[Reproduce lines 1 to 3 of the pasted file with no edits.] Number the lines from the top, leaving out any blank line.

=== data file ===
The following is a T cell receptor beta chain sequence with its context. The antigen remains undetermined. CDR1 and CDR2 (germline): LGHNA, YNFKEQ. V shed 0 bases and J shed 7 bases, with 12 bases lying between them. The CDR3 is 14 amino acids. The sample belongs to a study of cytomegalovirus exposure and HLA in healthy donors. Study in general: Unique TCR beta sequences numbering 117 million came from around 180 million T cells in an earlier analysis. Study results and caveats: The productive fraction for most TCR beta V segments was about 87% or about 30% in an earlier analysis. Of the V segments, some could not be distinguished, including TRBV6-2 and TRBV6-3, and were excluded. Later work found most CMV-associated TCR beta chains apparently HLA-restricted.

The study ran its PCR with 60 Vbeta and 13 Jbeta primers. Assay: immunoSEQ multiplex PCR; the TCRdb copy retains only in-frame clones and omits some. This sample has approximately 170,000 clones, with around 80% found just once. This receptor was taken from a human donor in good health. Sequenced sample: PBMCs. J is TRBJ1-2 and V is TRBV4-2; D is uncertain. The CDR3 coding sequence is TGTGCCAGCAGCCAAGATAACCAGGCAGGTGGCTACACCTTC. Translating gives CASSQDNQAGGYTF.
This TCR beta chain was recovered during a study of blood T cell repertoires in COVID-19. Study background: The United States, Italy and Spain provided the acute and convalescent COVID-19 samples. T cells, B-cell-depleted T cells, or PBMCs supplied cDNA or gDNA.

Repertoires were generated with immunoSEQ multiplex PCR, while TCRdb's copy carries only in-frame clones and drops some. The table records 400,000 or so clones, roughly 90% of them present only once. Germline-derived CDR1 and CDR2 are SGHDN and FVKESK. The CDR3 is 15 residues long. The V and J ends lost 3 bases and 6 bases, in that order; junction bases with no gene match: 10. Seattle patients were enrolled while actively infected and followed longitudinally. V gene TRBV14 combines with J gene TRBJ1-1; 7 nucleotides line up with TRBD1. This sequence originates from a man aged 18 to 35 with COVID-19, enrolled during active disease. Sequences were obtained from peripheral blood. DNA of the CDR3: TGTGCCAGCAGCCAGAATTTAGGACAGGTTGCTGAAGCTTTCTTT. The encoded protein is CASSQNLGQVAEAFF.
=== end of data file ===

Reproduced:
The following is a T cell receptor beta chain sequence with its context. The antigen remains undetermined. CDR1 and CDR2 (germline): LGHNA, YNFKEQ. V shed 0 bases and J shed 7 bases, with 12 bases lying between them. The CDR3 is 14 amino acids. The sample belongs to a study of cytomegalovirus exposure and HLA in healthy donors. Study in general: Unique TCR beta sequences numbering 117 million came from around 180 million T cells in an earlier analysis. Study results and caveats: The productive fraction for most TCR beta V segments was about 87% or about 30% in an earlier analysis. Of the V segments, some could not be distinguished, including TRBV6-2 and TRBV6-3, and were excluded. Later work found most CMV-associated TCR beta chains apparently HLA-restricted.

The study ran its PCR with 60 Vbeta and 13 Jbeta primers. Assay: immunoSEQ multiplex PCR; the TCRdb copy retains only in-frame clones and omits some. This sample has approximately 170,000 clones, with around 80% found just once. This receptor was taken from a human donor in good health. Sequenced sample: PBMCs. J is TRBJ1-2 and V is TRBV4-2; D is uncertain. The CDR3 coding sequence is TGTGCCAGCAGCCAAGATAACCAGGCAGGTGGCTACACCTTC. Translating gives CASSQDNQAGGYTF.
This TCR beta chain was recovered during a study of blood T cell repertoires in COVID-19. Study background: The United States, Italy and Spain provided the acute and convalescent COVID-19 samples. T cells, B-cell-depleted T cells, or PBMCs supplied cDNA or gDNA.